CD28 costimulation is indeed fundamental for full T cell activation, as it lowers the stimulation threshold of naïve T cells, in terms of number of triggered TCRs (28), preventing anergy and enhancing cytokine production, such as interleukin-2 (IL-2), and lymphocyte proliferation (46). T lymphocytes from CD28 knockout mice can be activated by increasing antigen doses, showing that the signals delivered by CD28 can be replaced, at least in part, by stronger TCR signaling (27, 47). These results suggest that CD28 functions as a general amplifier of early TCR signaling, thereby determining the sensitivity of the adaptive immune response. However, several studies have highlighted that CD28 regulates T cell activation not only quantitatively but also qualitatively (48).

Numerous works have demonstrated that CD28 costimulation regulates T cell function, by enhancing several signaling pathways and, finally, tuning gene transcription (49, 50). This can be achieved thanks to the presence of highly conserved tyrosine- and proline-rich signaling motifs on CD28 cytosolic tail, which are phosphorylated following CD3/CD28 stimulation and act as docking sites for the recruitment through their SH2 and/or SH3 domains of several downstream factors (51), such as PI3K (52, 53), Tec and Itk protein-tyrosine kinases (5456), growth factor receptor-bound protein 2 (Grb2) (57), Grb2-related adaptor protein (Gads) (58), Lck (59), PKCθ (60, 61), Filamin A and associated NF-κB inducing kinase (22, 62), the guanine nucleotide exchange factor Vav1, and associated phosphatidylinositol 4,5-biphosphate kinases (PIP5Ks) α and β (23, 63).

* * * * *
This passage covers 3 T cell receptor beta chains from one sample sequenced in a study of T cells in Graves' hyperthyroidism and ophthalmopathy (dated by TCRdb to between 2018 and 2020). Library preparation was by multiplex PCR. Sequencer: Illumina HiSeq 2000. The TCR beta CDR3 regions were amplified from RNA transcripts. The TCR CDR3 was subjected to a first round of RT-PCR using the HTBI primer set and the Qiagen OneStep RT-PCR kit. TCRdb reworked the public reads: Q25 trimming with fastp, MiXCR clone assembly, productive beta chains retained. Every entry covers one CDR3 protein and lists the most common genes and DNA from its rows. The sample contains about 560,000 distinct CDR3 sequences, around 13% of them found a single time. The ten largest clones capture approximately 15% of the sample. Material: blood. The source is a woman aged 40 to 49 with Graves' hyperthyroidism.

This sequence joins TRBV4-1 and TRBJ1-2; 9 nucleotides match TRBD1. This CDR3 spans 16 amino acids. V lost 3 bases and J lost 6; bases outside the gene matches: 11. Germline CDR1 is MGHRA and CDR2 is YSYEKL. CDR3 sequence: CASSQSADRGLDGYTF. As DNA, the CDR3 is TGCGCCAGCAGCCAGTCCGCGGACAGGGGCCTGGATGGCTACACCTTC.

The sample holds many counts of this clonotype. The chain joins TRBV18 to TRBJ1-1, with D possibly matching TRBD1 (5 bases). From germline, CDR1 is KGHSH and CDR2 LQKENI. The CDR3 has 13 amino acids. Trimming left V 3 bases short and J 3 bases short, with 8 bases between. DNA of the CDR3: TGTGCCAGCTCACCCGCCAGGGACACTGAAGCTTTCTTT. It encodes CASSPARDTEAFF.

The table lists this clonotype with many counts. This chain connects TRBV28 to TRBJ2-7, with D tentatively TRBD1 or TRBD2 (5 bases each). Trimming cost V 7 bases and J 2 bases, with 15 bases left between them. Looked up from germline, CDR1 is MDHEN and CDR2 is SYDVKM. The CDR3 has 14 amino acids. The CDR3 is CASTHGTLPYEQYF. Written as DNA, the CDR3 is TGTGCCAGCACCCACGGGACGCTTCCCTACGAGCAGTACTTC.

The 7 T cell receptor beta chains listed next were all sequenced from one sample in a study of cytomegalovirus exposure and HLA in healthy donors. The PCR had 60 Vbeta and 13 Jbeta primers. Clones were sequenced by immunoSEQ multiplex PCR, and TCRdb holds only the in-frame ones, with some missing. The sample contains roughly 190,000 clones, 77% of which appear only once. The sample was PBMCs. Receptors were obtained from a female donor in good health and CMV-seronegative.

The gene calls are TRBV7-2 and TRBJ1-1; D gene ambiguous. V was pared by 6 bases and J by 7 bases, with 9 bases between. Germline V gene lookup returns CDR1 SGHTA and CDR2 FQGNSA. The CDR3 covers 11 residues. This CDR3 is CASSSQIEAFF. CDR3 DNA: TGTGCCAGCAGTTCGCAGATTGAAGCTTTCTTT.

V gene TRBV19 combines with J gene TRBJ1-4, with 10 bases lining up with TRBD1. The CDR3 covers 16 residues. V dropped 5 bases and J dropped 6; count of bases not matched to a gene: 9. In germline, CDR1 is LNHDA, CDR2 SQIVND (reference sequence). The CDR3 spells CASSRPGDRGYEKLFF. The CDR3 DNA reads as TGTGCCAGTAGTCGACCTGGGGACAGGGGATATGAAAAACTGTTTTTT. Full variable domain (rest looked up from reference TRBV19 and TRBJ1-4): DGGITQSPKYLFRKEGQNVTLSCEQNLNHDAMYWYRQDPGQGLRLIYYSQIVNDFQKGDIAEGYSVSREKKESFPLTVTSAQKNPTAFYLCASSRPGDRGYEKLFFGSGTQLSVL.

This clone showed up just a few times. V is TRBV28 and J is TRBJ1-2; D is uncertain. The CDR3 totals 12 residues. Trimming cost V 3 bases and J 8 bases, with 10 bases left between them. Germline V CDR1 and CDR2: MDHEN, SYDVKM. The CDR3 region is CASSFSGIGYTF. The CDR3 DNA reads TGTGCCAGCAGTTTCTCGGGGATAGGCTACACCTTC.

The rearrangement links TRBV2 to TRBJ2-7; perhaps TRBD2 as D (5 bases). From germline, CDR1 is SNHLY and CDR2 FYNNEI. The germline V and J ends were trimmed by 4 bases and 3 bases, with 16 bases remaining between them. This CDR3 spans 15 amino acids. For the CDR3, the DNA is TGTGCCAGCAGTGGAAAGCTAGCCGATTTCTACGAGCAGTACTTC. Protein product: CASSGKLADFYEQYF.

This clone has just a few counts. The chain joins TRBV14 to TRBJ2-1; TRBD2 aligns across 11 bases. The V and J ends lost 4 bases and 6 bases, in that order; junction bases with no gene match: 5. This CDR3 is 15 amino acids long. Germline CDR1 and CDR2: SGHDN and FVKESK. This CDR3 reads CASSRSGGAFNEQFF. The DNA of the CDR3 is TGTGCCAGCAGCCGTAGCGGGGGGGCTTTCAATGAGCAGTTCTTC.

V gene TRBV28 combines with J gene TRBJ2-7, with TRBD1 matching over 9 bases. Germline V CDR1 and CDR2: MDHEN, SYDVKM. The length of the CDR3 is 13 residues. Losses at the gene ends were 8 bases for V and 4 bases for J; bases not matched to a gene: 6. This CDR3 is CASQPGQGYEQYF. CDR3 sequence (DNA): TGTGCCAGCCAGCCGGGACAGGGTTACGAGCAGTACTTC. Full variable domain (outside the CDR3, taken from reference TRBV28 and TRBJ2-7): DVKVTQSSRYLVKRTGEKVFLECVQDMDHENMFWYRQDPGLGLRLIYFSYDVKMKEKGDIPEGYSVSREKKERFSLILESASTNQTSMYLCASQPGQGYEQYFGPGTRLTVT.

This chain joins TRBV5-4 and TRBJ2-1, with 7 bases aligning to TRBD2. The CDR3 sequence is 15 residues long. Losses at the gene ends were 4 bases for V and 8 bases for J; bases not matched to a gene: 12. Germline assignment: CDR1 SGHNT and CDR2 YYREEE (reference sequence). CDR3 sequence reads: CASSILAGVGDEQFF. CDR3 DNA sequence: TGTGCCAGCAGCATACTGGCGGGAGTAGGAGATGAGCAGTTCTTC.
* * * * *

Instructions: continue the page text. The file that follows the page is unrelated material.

Importantly, CD28-mediated costimulation is intrinsically linked to the reorganization of membrane rafts at T lymphocyte plasma membrane.

CD28 Costimulation and Membrane Rafts

We and others have shown that CD28 coengagement results in membrane rafts clustering at the site of TCR triggering (22, 6469). Rafts recruitment into the IS requires indeed CD28 signaling and is not observed in T cells stimulated by CD3-specific antibodies or through the TCR only (22, 64, 69). In addition, CD28-induced membrane raft assembly may precede TCR triggering and prepare a signaling microdomain for the upcoming IS (70).

CD28-mediated raft recruitment is a central event for the orchestration of TCR signaling. Indeed, CD28 coengagement by Abs or natural ligands protects the action of TCR-activated kinases from the inhibition mediated by phosphatases. Consequently, tyrosine phosphorylation of TCR signaling targets is stabilized and can be observed for several minutes, while being transient and unstable in the absence of CD28 costimulation (64). Quantitative phosphoproteomic analysis confirmed that CD3/CD28 stimulation enhances the phosphorylation of sites that are usually modified by CD3 stimulation (71).

As mentioned before, several proteins involved in TCR signaling have been found associated with membrane rafts and, at least for some of them, the recruitment to the IS depends on CD28-triggered organization of lipid domains. Lck, for example, accumulates at the IS in a CD28-dependent way and this process requires the CD28 COOH-terminal PxxPP motif and Vav1 (69).

Also PKCθ clusters at the IS upon CD3/CD28 engagement translocating to membrane rafts (39). Its association with CD28 is necessary for the activation of downstream signaling as NF-κB pathway and plays a crucial role for the differentiation of Th2 and Th17 subtypes, but not Th1 (61, 72, 73). The lymphoid cell-specific actin-uncapping protein Rltpr binds to CD28 and is required for the relocation of PKCθ and CARD-containing MAGUK protein 1 (Carma1) at the central region of the IS (74, 75).